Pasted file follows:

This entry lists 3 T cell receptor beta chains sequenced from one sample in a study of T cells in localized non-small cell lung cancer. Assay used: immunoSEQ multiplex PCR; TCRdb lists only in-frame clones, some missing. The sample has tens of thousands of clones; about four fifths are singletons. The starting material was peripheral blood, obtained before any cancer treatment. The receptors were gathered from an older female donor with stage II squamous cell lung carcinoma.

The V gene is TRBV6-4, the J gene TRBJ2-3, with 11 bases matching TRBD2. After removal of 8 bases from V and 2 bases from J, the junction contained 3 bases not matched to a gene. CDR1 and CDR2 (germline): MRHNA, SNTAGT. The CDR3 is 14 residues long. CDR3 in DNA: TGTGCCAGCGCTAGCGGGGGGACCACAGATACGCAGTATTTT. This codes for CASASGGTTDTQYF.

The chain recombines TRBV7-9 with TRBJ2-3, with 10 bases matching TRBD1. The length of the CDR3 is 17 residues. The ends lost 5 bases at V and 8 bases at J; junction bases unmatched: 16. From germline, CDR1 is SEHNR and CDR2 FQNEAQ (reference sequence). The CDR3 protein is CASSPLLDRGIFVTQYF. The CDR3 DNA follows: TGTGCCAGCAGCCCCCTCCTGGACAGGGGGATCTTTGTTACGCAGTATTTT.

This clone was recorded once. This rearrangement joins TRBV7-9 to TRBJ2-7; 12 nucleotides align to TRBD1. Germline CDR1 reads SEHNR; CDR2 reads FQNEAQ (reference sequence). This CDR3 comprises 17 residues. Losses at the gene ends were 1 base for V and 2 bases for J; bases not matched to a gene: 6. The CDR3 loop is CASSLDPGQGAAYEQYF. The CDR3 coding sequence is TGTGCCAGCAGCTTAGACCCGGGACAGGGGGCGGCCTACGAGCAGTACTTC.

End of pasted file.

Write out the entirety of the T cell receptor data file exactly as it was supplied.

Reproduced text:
This entry lists 3 T cell receptor beta chains sequenced from one sample in a study of T cells in localized non-small cell lung cancer. Assay used: immunoSEQ multiplex PCR; TCRdb lists only in-frame clones, some missing. The sample has tens of thousands of clones; about four fifths are singletons. The starting material was peripheral blood, obtained before any cancer treatment. The receptors were gathered from an older female donor with stage II squamous cell lung carcinoma.

The V gene is TRBV6-4, the J gene TRBJ2-3, with 11 bases matching TRBD2. After removal of 8 bases from V and 2 bases from J, the junction contained 3 bases not matched to a gene. CDR1 and CDR2 (germline): MRHNA, SNTAGT. The CDR3 is 14 residues long. CDR3 in DNA: TGTGCCAGCGCTAGCGGGGGGACCACAGATACGCAGTATTTT. This codes for CASASGGTTDTQYF.

The chain recombines TRBV7-9 with TRBJ2-3, with 10 bases matching TRBD1. The length of the CDR3 is 17 residues. The ends lost 5 bases at V and 8 bases at J; junction bases unmatched: 16. From germline, CDR1 is SEHNR and CDR2 FQNEAQ (reference sequence). The CDR3 protein is CASSPLLDRGIFVTQYF. The CDR3 DNA follows: TGTGCCAGCAGCCCCCTCCTGGACAGGGGGATCTTTGTTACGCAGTATTTT.

This clone was recorded once. This rearrangement joins TRBV7-9 to TRBJ2-7; 12 nucleotides align to TRBD1. Germline CDR1 reads SEHNR; CDR2 reads FQNEAQ (reference sequence). This CDR3 comprises 17 residues. Losses at the gene ends were 1 base for V and 2 bases for J; bases not matched to a gene: 6. The CDR3 loop is CASSLDPGQGAAYEQYF. The CDR3 coding sequence is TGTGCCAGCAGCTTAGACCCGGGACAGGGGGCGGCCTACGAGCAGTACTTC.